"Gen. Orr inherited from his father the strongest spirit of patriotism and a fondness for military pursuits.  When the war of 1812 broke out he was very naturally found among the defenders of our country, and rendered valuable services.  History states that the second brigade of the army rendezvoused at Pittsburgh on October 2, 1812, --- where the subject of this sketch was elected major, --- and left that place the same fall under command of Gen. Crooks to join the northwestern army under Gen. Harrison, on the Miami river, where Fort Meigs was afterward built.  At Upper Sandusky they were joined by a brigade of militia from Virginia.  From that place Maj. Orr, by the direction of the general, took charge of the artillery, munitions, stores, etc., and set off with about three hundred men to headquarters of Gen. Harrison.  While on the march he was met by an express from Harrison, bringing information of the defeat of Gen. Winchester on the River Raisin, and requesting him to bring on his force as rapidly as possible.  After consolidation with the balance of the army from Upper Sandusky, they proceeded to the rapids of the Miami (Maumee), where they remained until the six-months term of duty of the Pennsylvania and Virginia militia had expired.  Gen. Harrison then appealed for volunteers to remain fifteen days longer, until he should receive reinforcements from Kentucky.  Maj. Orr and about two hundred other Pennsylvanians did volunteer and remained until they were discharged, after the battle of Fort Meigs, upon April 19, 1813.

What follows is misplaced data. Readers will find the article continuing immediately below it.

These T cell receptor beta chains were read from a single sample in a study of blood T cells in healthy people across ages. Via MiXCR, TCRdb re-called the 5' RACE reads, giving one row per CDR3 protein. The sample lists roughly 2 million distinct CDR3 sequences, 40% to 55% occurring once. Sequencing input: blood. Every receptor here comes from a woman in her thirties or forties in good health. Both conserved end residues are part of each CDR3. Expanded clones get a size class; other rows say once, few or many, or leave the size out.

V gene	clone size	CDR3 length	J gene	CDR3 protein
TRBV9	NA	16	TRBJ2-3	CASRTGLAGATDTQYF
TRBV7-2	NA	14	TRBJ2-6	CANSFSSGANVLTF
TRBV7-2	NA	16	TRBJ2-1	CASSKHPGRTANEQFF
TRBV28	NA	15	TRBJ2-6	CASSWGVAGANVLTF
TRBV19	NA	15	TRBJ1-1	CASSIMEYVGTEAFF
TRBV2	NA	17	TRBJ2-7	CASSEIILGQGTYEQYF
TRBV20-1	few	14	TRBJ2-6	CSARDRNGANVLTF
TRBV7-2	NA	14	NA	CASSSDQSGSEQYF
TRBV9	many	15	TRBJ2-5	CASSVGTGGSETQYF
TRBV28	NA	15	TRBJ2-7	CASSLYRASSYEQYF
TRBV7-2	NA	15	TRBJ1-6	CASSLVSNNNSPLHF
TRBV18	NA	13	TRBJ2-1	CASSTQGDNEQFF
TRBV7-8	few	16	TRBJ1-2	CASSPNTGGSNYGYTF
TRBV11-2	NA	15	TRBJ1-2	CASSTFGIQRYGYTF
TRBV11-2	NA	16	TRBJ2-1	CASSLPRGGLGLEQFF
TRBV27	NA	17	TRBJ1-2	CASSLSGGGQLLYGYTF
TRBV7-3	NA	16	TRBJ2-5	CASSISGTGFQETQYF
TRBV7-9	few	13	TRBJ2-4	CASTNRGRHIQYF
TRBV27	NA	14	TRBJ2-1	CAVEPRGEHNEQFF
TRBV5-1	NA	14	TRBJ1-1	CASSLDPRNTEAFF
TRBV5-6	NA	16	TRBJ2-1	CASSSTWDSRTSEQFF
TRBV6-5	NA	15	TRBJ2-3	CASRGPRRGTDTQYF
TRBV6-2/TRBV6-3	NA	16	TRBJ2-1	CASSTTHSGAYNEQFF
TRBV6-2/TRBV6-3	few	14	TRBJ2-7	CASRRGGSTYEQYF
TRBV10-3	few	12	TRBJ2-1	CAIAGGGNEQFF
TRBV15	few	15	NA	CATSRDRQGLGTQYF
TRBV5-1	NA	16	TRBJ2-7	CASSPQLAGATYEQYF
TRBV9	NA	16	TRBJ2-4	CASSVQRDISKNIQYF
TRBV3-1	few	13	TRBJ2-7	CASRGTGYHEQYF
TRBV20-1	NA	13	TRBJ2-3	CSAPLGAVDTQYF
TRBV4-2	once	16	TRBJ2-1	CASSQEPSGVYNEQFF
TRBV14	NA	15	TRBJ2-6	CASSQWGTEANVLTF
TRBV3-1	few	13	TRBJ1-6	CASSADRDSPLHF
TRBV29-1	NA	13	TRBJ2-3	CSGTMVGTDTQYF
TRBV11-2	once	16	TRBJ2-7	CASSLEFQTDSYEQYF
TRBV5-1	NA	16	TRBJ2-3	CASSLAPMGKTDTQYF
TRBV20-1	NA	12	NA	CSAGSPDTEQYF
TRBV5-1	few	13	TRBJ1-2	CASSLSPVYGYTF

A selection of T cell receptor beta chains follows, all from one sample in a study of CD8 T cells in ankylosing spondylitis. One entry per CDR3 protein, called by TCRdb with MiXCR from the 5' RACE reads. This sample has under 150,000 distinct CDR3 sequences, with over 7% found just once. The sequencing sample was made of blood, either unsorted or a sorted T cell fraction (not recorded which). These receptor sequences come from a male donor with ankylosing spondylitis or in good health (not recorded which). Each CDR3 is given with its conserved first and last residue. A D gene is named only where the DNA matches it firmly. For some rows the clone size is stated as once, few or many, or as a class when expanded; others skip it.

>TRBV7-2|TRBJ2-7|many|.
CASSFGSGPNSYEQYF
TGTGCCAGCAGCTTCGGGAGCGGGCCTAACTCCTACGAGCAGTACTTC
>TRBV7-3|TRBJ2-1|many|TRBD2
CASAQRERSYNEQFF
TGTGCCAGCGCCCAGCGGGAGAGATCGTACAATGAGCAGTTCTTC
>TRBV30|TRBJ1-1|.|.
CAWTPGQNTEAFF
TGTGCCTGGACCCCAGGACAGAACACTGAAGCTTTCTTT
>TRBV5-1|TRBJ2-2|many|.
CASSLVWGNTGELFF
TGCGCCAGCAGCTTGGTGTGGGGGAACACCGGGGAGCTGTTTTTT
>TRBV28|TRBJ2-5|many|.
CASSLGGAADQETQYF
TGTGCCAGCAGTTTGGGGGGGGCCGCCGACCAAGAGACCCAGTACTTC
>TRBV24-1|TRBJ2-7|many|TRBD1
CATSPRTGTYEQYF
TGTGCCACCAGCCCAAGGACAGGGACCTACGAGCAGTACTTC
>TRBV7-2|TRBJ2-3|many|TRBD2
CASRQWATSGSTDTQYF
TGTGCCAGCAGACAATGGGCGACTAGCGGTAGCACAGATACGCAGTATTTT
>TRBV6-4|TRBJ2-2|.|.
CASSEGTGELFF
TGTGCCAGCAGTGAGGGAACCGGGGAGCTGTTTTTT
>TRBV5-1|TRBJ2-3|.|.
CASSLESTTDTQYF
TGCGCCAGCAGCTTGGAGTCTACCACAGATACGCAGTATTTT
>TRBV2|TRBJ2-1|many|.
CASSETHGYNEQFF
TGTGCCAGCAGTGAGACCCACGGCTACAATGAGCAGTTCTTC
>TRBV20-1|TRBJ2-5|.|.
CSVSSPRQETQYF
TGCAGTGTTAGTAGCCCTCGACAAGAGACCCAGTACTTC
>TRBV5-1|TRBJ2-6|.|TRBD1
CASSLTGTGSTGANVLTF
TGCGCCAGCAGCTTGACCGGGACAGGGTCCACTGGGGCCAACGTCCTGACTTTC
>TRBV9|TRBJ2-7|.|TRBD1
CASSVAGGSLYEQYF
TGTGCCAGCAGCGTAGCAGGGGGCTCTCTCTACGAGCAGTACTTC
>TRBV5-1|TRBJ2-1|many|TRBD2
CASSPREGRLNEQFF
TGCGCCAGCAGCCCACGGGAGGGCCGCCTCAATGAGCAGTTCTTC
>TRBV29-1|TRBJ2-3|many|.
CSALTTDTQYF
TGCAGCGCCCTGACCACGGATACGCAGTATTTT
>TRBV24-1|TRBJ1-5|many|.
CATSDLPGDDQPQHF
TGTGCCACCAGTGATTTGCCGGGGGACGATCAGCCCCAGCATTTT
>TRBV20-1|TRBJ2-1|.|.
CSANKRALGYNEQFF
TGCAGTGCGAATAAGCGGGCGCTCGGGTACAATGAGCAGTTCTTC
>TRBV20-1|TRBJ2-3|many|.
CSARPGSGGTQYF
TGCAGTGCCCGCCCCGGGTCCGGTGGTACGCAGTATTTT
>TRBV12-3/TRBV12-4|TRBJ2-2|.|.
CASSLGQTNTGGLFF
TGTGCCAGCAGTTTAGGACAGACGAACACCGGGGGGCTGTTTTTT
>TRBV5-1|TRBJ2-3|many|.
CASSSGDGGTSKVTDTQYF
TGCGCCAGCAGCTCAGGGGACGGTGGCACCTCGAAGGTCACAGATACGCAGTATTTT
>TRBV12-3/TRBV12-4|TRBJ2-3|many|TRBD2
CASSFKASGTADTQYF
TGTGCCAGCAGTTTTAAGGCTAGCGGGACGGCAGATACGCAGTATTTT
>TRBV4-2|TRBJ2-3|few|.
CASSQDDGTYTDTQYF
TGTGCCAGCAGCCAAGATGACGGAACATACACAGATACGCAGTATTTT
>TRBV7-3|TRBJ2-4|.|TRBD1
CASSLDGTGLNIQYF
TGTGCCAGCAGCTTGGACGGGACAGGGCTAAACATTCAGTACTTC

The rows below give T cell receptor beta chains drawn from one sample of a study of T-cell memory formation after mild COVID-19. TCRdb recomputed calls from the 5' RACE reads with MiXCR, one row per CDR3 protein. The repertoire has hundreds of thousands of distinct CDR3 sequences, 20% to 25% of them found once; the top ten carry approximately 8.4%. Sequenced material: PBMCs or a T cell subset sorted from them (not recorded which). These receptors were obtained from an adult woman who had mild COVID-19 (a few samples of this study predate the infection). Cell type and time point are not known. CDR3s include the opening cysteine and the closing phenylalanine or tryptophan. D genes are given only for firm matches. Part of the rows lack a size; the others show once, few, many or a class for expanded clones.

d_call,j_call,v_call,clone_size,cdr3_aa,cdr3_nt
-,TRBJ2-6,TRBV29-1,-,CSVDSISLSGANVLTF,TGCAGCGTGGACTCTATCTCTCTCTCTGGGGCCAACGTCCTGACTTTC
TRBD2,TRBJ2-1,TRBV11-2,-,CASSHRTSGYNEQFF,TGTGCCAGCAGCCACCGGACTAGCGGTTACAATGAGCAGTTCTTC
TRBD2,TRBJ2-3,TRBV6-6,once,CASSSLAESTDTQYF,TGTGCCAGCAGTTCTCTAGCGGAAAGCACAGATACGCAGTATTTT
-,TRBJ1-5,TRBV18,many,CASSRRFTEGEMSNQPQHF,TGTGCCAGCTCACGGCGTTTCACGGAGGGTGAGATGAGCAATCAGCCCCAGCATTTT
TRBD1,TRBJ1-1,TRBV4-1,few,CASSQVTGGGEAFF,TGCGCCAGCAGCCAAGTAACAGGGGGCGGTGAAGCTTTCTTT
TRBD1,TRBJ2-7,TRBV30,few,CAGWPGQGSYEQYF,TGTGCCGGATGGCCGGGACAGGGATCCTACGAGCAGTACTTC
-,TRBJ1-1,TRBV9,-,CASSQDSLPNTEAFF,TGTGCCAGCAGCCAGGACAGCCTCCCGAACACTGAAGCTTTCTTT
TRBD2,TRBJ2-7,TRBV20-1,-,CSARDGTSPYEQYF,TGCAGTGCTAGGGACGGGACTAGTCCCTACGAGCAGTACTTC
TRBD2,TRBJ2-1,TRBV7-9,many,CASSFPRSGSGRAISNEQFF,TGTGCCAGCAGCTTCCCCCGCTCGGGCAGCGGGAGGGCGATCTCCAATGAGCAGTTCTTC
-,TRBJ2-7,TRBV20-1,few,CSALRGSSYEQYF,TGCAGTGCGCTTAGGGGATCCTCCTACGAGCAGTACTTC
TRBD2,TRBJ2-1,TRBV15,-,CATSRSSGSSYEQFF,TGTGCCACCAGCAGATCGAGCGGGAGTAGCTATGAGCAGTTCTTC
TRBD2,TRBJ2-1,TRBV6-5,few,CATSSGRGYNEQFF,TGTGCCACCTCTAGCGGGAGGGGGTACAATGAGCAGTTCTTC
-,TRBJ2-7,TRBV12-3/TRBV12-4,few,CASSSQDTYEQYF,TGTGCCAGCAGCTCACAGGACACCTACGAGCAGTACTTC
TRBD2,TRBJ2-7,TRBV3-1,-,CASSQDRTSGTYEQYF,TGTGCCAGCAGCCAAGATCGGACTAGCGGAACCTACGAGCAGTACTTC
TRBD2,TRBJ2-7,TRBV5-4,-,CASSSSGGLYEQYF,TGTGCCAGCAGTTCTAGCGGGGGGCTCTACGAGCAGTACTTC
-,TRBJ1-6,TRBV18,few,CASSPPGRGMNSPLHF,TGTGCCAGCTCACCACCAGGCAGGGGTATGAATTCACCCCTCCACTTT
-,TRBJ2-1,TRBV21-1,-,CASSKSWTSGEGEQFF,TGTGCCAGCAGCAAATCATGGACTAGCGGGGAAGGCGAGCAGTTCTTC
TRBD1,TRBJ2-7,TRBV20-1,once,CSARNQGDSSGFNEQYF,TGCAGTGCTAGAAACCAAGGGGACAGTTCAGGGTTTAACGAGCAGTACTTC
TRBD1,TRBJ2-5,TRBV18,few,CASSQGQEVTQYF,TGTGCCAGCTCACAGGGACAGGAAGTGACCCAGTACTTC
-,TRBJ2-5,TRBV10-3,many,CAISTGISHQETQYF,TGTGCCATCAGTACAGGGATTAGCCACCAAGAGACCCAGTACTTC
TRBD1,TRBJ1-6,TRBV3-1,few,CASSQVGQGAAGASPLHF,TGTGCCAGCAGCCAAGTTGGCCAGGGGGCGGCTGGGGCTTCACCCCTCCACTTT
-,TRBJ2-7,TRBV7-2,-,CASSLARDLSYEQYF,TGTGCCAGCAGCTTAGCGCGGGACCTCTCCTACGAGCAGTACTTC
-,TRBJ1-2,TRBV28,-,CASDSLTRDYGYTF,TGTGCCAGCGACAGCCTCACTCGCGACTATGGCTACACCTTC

"It was not long after Gen. Orr's return from Fort Meigs that he received his first honor in civil life.  He was elected to the legislature in 1817.  He served two terms in that body and was then (1821) sent to the State senate to represent the large, but comparatively thinly-settled, district composed of the counties of Armstrong, Warren, Indiana, Jefferson, Cambria and Venango, the latter county including much of the territory now in Clarion.  After serving one term he was led to enter the contest for election to Congress, and doing so, defeated Gen. Abner Lacock.  He thus became the representative in the nineteenth and twentieth Congresses of the district composed of Armstrong, Butler, Beaver and Allegheny counties.  Int he legislature, in the State senate and in the Congress of the United States he served satisfactorily to his people and with unwavering integrity of purpose. 

"Later in life Gen. Orr was appointed by the governor associate judge of Armstrong county and served very acceptably to the people.  He retained his interest in military affairs and was active in the militia organizations of western Pennsylvania, thereby acquiring the rank and title of general.